History of Teaching

| illustration by Charles Marsh |

I think everyone likes the fact that our magazine honors the top teachers in the area every year. There’s no group of people that deserves it more. So I thought it might be interesting to find out how the teaching profession actually developed throughout history. If you’re like me, I bet you assumed that it probably began with the ancient Greeks. Nope. It actually started when humans started questioning the world around them. Think about it. The first person to see a sunset was probably like, “Well, this ain’t good.” So as these early humans gradually started learning about new things just through observation, they would pass it on to their children, and therefore became our first teachers.

But the trouble was that none of the information that they were passing on could be memorialized in writing. Cavemen could only express themselves by drawing all over the walls at their house. This really upset the wives because most of the drawings clashed with the furniture. So instead of painting, cavemen, in order to keep marital harmony, developed a crude alphabet and took up reading and writing.

This went on for quite a while until Moses came down from the mountaintop and started complaining to his buddies about how difficult it was to take dictation on stone tablets. It took him more than two weeks just to carve the word “thou.” There had to be something better. Well sure enough, while the ancient Greeks were pillaging Egypt one day, they noticed residents were writing on a plant called papyrus, which they later decided to call paper. Greeks began putting their thoughts on this new substance, which became sort of an early form of Twitter. Great minds became involved. But as luck would have it, Aristotle was the only one who could understand Plato, and Plato was the only one that could understand Socrates. However, they were able to interpret what they learned and share it with their followers.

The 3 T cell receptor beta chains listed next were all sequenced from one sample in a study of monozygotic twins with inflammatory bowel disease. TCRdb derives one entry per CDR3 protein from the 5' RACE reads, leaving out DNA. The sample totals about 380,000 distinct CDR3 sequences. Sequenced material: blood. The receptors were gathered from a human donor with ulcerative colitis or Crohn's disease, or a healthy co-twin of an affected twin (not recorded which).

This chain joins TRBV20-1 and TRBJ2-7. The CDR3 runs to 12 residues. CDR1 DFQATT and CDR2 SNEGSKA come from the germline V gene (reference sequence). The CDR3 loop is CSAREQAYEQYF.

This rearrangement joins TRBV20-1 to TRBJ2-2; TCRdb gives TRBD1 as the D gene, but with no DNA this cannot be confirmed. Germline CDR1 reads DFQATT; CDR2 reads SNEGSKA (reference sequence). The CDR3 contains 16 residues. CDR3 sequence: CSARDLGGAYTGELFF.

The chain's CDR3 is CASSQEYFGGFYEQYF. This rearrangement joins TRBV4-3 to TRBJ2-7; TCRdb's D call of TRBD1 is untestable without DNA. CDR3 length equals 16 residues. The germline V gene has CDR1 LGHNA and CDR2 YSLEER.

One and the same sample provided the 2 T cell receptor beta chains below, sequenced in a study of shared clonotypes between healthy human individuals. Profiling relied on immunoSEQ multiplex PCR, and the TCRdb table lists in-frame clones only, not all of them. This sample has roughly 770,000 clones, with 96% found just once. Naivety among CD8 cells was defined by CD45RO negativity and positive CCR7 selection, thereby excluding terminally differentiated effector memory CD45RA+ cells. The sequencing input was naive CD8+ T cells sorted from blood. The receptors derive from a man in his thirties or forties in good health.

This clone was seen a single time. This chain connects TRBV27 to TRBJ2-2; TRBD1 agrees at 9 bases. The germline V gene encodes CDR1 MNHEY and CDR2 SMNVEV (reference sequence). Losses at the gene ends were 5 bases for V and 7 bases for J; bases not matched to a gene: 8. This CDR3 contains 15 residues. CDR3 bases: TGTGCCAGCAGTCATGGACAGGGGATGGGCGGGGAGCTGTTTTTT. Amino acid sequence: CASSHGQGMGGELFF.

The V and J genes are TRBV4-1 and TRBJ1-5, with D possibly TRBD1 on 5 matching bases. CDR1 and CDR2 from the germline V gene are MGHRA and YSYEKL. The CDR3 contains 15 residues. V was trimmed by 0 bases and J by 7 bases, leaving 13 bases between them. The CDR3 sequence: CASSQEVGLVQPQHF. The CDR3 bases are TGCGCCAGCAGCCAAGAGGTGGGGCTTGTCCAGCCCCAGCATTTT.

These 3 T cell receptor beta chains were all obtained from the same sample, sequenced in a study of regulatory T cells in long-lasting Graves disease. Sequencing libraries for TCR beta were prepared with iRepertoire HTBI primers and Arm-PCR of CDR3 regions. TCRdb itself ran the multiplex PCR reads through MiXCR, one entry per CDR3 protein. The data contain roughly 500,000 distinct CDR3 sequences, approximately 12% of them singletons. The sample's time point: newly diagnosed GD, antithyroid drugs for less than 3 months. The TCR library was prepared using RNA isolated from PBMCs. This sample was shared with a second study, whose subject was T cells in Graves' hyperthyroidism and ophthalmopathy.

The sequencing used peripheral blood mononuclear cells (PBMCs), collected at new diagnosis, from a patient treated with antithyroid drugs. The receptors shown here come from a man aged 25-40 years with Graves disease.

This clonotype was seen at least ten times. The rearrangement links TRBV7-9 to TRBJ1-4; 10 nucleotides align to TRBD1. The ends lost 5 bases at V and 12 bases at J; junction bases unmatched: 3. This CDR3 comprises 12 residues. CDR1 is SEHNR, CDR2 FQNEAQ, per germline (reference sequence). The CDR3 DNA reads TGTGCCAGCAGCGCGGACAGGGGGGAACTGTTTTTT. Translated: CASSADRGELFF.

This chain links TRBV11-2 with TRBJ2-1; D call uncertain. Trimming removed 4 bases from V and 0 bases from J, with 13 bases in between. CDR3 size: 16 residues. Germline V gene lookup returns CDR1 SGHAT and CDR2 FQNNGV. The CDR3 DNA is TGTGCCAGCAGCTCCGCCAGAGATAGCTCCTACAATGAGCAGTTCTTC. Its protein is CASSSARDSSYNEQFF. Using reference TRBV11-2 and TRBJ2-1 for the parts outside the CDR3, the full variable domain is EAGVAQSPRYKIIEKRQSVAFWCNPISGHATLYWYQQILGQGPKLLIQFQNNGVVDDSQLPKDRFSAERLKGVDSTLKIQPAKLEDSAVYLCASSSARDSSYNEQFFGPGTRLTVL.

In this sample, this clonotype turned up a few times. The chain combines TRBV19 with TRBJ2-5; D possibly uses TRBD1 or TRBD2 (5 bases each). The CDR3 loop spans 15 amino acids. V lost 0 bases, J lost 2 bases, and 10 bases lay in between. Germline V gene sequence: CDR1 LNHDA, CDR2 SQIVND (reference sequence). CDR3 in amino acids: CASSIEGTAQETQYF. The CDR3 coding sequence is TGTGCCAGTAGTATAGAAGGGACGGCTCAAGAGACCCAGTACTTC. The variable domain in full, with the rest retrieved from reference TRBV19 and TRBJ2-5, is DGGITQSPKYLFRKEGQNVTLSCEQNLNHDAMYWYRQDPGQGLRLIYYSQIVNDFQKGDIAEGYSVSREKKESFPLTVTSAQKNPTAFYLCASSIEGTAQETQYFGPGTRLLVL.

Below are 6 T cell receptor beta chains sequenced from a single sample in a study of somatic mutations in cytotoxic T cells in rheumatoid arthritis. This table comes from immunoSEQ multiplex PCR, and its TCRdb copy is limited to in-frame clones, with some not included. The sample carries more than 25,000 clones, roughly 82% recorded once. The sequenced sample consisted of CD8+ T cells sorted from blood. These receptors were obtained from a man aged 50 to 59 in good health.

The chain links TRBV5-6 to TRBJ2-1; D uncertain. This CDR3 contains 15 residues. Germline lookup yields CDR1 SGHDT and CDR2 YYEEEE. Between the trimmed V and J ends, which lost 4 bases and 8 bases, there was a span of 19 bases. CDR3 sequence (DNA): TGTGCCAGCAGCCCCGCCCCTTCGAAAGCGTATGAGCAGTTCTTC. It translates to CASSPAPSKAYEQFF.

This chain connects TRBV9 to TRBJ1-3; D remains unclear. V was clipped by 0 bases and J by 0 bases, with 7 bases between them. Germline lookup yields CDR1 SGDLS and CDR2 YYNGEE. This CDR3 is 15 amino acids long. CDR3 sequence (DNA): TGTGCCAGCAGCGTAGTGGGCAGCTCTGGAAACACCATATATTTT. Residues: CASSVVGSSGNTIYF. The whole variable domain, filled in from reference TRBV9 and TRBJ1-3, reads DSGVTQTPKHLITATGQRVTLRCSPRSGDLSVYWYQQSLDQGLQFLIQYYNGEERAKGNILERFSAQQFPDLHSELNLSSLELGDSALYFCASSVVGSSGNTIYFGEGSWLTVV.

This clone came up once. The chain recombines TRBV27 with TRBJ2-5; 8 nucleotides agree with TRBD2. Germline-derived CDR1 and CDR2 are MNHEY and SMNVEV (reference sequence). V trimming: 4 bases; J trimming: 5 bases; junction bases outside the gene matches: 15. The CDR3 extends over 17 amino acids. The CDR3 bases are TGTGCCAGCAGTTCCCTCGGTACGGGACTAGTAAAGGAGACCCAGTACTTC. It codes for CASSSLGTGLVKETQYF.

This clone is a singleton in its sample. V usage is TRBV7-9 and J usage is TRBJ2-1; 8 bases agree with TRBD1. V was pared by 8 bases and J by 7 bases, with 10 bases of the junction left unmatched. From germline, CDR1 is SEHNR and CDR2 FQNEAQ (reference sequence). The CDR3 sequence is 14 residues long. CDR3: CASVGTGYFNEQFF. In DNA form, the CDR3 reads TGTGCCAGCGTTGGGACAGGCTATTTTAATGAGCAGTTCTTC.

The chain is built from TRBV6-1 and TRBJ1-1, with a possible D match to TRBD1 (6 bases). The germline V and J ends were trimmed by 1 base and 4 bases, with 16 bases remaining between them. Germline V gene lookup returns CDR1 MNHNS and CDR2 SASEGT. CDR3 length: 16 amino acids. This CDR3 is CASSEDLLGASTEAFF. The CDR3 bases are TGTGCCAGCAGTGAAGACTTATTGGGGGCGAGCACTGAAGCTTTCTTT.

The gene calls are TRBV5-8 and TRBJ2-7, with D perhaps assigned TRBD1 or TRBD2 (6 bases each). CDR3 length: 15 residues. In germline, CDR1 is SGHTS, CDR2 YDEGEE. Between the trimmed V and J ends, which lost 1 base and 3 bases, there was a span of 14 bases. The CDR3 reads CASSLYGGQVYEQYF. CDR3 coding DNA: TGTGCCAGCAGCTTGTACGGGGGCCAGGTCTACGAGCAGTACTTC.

These men became some of the first widely known teachers. And their students soon discovered something new. Homework. Unfortunately for Socrates, his outspoken beliefs were not shared by some of the higher-ups in Athens, and he was executed. We all learned something from Socrates’ death. Knowledge is like underwear. It’s great to have but not always a good idea to show off.

Fast forward to colonial times and the early decades of the 18th century. Almost all the teachers in America were men, some of whom were farmers or innkeepers. In the early 19th century, Common schools became the forerunner of public schools. Because of the large number of schools popping up, communities turned to women to help carry the teaching load. A town leader once remarked, “Why pay a man $22 a month when a female could do the work more successfully at one-third of the price.” Thought you might get a kick out of that one.

The state of education is different these days. Occasionally, a diploma means absolutely nothing. A cat could walk across a keyboard and earn some of the online college degrees being offered. Of course, “open carry” on campus should guarantee a few more A’s. But a great education will always be the result of having a great teacher. And throughout history, they’ve shared one quality. They all knew if there was gum in your mouth.